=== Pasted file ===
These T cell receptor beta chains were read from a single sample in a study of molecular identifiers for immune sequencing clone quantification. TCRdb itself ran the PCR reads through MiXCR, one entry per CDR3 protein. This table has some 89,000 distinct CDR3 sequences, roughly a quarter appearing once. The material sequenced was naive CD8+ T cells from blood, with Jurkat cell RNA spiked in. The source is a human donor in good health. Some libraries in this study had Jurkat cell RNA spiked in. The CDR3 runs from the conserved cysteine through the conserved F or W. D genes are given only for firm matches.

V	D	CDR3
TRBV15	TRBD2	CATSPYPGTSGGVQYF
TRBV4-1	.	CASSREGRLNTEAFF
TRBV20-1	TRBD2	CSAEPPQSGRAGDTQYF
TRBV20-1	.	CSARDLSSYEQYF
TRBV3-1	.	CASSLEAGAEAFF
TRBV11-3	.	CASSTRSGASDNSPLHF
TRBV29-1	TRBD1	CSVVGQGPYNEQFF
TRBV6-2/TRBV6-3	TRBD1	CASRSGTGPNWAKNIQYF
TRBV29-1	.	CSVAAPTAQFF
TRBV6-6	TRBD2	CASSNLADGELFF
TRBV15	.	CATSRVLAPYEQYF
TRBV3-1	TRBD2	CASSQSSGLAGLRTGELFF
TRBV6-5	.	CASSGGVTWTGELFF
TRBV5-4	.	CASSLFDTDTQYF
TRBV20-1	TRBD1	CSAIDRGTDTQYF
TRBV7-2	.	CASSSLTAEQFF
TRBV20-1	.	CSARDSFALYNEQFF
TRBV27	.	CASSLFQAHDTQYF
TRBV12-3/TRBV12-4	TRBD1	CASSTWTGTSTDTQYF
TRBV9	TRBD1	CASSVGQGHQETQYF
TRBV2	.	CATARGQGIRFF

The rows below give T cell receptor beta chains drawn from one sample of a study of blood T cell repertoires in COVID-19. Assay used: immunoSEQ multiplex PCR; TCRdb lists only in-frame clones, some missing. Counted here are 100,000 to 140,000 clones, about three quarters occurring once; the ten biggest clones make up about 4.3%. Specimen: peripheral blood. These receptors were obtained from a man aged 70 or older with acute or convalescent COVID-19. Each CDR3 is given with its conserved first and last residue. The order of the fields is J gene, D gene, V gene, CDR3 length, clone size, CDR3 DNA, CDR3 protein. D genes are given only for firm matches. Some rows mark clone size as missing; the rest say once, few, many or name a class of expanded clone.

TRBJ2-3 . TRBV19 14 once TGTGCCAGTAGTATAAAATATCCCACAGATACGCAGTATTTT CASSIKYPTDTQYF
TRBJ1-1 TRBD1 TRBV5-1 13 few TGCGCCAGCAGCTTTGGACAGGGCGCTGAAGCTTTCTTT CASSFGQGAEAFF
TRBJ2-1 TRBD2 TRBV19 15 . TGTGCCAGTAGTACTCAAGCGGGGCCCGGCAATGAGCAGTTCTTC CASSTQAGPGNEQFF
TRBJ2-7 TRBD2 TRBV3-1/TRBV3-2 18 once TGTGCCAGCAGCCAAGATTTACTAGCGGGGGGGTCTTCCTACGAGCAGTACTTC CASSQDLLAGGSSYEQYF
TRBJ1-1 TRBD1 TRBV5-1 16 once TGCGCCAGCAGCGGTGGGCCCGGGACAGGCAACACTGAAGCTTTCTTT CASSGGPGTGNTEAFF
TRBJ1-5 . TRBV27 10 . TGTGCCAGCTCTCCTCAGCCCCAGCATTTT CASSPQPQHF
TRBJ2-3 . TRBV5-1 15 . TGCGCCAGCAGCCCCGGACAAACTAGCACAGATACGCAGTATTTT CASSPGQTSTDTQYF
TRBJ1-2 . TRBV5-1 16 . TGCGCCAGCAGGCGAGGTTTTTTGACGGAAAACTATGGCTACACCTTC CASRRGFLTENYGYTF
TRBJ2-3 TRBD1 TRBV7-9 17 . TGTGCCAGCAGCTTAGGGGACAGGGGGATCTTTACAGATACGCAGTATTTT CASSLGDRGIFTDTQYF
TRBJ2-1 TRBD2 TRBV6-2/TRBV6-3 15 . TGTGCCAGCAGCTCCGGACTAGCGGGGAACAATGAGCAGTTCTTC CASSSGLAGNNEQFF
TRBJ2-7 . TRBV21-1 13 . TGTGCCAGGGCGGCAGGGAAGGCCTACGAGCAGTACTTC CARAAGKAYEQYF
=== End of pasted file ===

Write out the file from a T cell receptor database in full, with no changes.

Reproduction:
These T cell receptor beta chains were read from a single sample in a study of molecular identifiers for immune sequencing clone quantification. TCRdb itself ran the PCR reads through MiXCR, one entry per CDR3 protein. This table has some 89,000 distinct CDR3 sequences, roughly a quarter appearing once. The material sequenced was naive CD8+ T cells from blood, with Jurkat cell RNA spiked in. The source is a human donor in good health. Some libraries in this study had Jurkat cell RNA spiked in. The CDR3 runs from the conserved cysteine through the conserved F or W. D genes are given only for firm matches.

V	D	CDR3
TRBV15	TRBD2	CATSPYPGTSGGVQYF
TRBV4-1	.	CASSREGRLNTEAFF
TRBV20-1	TRBD2	CSAEPPQSGRAGDTQYF
TRBV20-1	.	CSARDLSSYEQYF
TRBV3-1	.	CASSLEAGAEAFF
TRBV11-3	.	CASSTRSGASDNSPLHF
TRBV29-1	TRBD1	CSVVGQGPYNEQFF
TRBV6-2/TRBV6-3	TRBD1	CASRSGTGPNWAKNIQYF
TRBV29-1	.	CSVAAPTAQFF
TRBV6-6	TRBD2	CASSNLADGELFF
TRBV15	.	CATSRVLAPYEQYF
TRBV3-1	TRBD2	CASSQSSGLAGLRTGELFF
TRBV6-5	.	CASSGGVTWTGELFF
TRBV5-4	.	CASSLFDTDTQYF
TRBV20-1	TRBD1	CSAIDRGTDTQYF
TRBV7-2	.	CASSSLTAEQFF
TRBV20-1	.	CSARDSFALYNEQFF
TRBV27	.	CASSLFQAHDTQYF
TRBV12-3/TRBV12-4	TRBD1	CASSTWTGTSTDTQYF
TRBV9	TRBD1	CASSVGQGHQETQYF
TRBV2	.	CATARGQGIRFF

The rows below give T cell receptor beta chains drawn from one sample of a study of blood T cell repertoires in COVID-19. Assay used: immunoSEQ multiplex PCR; TCRdb lists only in-frame clones, some missing. Counted here are 100,000 to 140,000 clones, about three quarters occurring once; the ten biggest clones make up about 4.3%. Specimen: peripheral blood. These receptors were obtained from a man aged 70 or older with acute or convalescent COVID-19. Each CDR3 is given with its conserved first and last residue. The order of the fields is J gene, D gene, V gene, CDR3 length, clone size, CDR3 DNA, CDR3 protein. D genes are given only for firm matches. Some rows mark clone size as missing; the rest say once, few, many or name a class of expanded clone.

TRBJ2-3 . TRBV19 14 once TGTGCCAGTAGTATAAAATATCCCACAGATACGCAGTATTTT CASSIKYPTDTQYF
TRBJ1-1 TRBD1 TRBV5-1 13 few TGCGCCAGCAGCTTTGGACAGGGCGCTGAAGCTTTCTTT CASSFGQGAEAFF
TRBJ2-1 TRBD2 TRBV19 15 . TGTGCCAGTAGTACTCAAGCGGGGCCCGGCAATGAGCAGTTCTTC CASSTQAGPGNEQFF
TRBJ2-7 TRBD2 TRBV3-1/TRBV3-2 18 once TGTGCCAGCAGCCAAGATTTACTAGCGGGGGGGTCTTCCTACGAGCAGTACTTC CASSQDLLAGGSSYEQYF
TRBJ1-1 TRBD1 TRBV5-1 16 once TGCGCCAGCAGCGGTGGGCCCGGGACAGGCAACACTGAAGCTTTCTTT CASSGGPGTGNTEAFF
TRBJ1-5 . TRBV27 10 . TGTGCCAGCTCTCCTCAGCCCCAGCATTTT CASSPQPQHF
TRBJ2-3 . TRBV5-1 15 . TGCGCCAGCAGCCCCGGACAAACTAGCACAGATACGCAGTATTTT CASSPGQTSTDTQYF
TRBJ1-2 . TRBV5-1 16 . TGCGCCAGCAGGCGAGGTTTTTTGACGGAAAACTATGGCTACACCTTC CASRRGFLTENYGYTF
TRBJ2-3 TRBD1 TRBV7-9 17 . TGTGCCAGCAGCTTAGGGGACAGGGGGATCTTTACAGATACGCAGTATTTT CASSLGDRGIFTDTQYF
TRBJ2-1 TRBD2 TRBV6-2/TRBV6-3 15 . TGTGCCAGCAGCTCCGGACTAGCGGGGAACAATGAGCAGTTCTTC CASSSGLAGNNEQFF
TRBJ2-7 . TRBV21-1 13 . TGTGCCAGGGCGGCAGGGAAGGCCTACGAGCAGTACTTC CARAAGKAYEQYF